Discussion and questions related to the course EFI Wiring Fundamentals
So when i reconnected the battery the fuel pump module went pop, I had the ignition on at same time. WRX 2010 , Anyway I decided to go a relay and fused from battery on a switch and it has been ok. But I never had any real time driving it yet till today and now when the cars has been driven for 20mins the pressure is getting down to low 30's and starting to stall.. I made it home in the low 30's and do see a raise when pulsing the throttle to keep above 33psi otherwise it stalls. Now that Im home and given it 15mins been off the static off fuel pressure is back up to 43.5 and running pressure 39psi. I've done the basic checks on FPR , looked for leaks but it seems to be a heat issue.
I know Im driving the pump at 100% duty cycle but would this be silly thing to do on a wrx?
Not running PWM control for the fuel pump should be fine as far as fuel heating. EFI cars have had fuel pumps in them for alot longer than they have had fuel controllers in them. Most people swap out the Subaru fuel pumps when they modify the cars.
But making it work from the Subaru system without the fuel pump controller is troublesome. I dont like the idea of just having ignition switch feeding the fuel pump relay. As the fuel pump wont shut off if the engine stalls out. Which means it wont shut off if the car has a crash or fuel leak or whatever else. It will just pump until switched off manually. And the Subaru fuel pump relay on the controller equipped cars doesnt work like a normal fuel pump relay. It basically switchs on when the key is on, and stays that way. The prime/control of the pump is handled by the controller.
You are probably better off getting another controller from a wrecker. Or fitting a tachometric relay to control the pump, and upgrading to a common performance drop-in pump.
thanks for the feedback . I know the car has a safety issue now but as long as it's not a technical issue , I'm new to the game and only really getting into it in the last 7 months. I'm thinking the fuel pressure problem might be fuel pump cell in tank has a o-ring leaking or fatigue from the fuel pump running flat out. DW300c . Wish i had a surge tank cause i think that would be easier.... lol . Maybe the fuel is getting warmer and i might try filling the tank right up to see if the problem is cured. Only running 1/4 tank atm moment and large AN parallel lines back to standard fuel line. Trying to run this motor in and only done 10km a trip before returning home. just starting to test 20km range and copped this fault. cheers mate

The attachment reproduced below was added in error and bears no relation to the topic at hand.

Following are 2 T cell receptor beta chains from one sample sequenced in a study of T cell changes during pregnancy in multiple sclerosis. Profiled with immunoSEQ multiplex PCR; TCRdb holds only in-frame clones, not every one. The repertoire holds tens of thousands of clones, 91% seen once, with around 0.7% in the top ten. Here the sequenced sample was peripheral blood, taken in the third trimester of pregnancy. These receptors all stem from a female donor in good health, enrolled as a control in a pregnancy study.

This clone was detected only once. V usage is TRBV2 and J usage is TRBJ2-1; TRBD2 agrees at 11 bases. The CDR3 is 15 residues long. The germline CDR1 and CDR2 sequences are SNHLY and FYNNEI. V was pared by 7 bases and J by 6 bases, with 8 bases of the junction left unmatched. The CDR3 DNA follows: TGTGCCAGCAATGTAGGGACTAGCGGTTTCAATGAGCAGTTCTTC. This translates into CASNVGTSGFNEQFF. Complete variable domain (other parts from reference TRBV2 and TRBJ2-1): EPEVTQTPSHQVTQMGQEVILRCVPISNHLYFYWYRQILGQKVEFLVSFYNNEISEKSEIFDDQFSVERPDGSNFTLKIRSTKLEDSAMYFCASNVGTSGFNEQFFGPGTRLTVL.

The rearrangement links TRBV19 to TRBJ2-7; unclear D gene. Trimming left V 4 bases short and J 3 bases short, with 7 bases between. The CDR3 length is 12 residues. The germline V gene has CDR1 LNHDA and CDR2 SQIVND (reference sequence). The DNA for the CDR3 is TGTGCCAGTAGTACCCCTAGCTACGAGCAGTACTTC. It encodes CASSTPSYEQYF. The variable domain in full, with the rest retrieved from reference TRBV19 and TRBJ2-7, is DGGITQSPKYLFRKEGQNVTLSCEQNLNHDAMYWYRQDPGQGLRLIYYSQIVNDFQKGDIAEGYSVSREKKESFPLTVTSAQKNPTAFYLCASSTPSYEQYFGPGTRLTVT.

Check the wiring connections for melted pins/terminals. Check the plug on the fuel pump lid. And also check the plug where the wiring comes into the cabin about 500mm upstream from the fuel pump lid. These are known to melt with bigger fuel pumps. (Espesially if run flat out.)
With regards to the DW300. Ive had alot of trouble with early DW300 pumps failing. I think they have fixed them failing now as that was many years ago.
Other things to check are clogged fuel filter and the operating voltage - if it's a fresh build may even be a bad or loose terminal ground. If it is an old fuel cell, with a foam insert, the foam may be breaking up (why you use a pre', and post, pump filter), especially if running a fuel with alcohol as some of the older 'cells were affected by it - either way, most have a 5 year service life.
Back in the day, it was common for a race car to have the fuel pumps powered by a relay operated by an oil pressure operated switch - you may recall seeing some old race cars with big "Pumps On" signs by toggle switches, these manual over-ride switches were normally turned on for priming and starting the vehicle and turned off when the vehicle had oil pressure. Power from the ignition switch wouldrun to the relay windings and be split into two ground wires, one was through the manual toggle switch and the other through an oil pressure switch.
06+ subaru are known for having trouble with Oring sealing on the fuel pump/filter carrier. Very common for people to instal an aftermarket pump and then pinch the o-ring in the fuel basket when re-assembling.
Bram you might be right, It's all new in the fuel cell. Gord thanks for ur input. there such a shit fuel cell and horrible plastic that contains the unit. I cant explain how fustrated i am, as when its cold even now it runs so good . I will pull the intank stuff tomorrow and check the unit out. I've got a Sard FPS and all new lines in engine bay plus 1050x injectors running such a low duty cycle I cant believe this is happening. I seen 30 psi on the way home but now when i test it I've got 44psi static 41 when running and plusing the throttle i get 45psi .
Is the sard reg legit. There are so many china knockoffs out there. Next time it happens try pinching the return line
Pretty sure it is. Came from gotitrex . I will try today by driving it 1st and getting the fault to reappear then clamp the return line 1st before pulling the tank apart. Cheers mate.
Just found that when i pump fuel into jerry can from engine bay the fuel pump is staving after 5 seconds of good flow, Think that pump housing bucket is not capable of good fuel pickup. Thinking a couple of drill holes in the base might open it up... Still could be a bad seal on the o-ring and will check that out also still .
5 seconds is a bit quick, but lack of a vent to the fuel cell can lead to the pump not being able to pull a vacuum in the fuel cell. Usually happens after 1 lap on the track, get back to the paddock and everything is fine.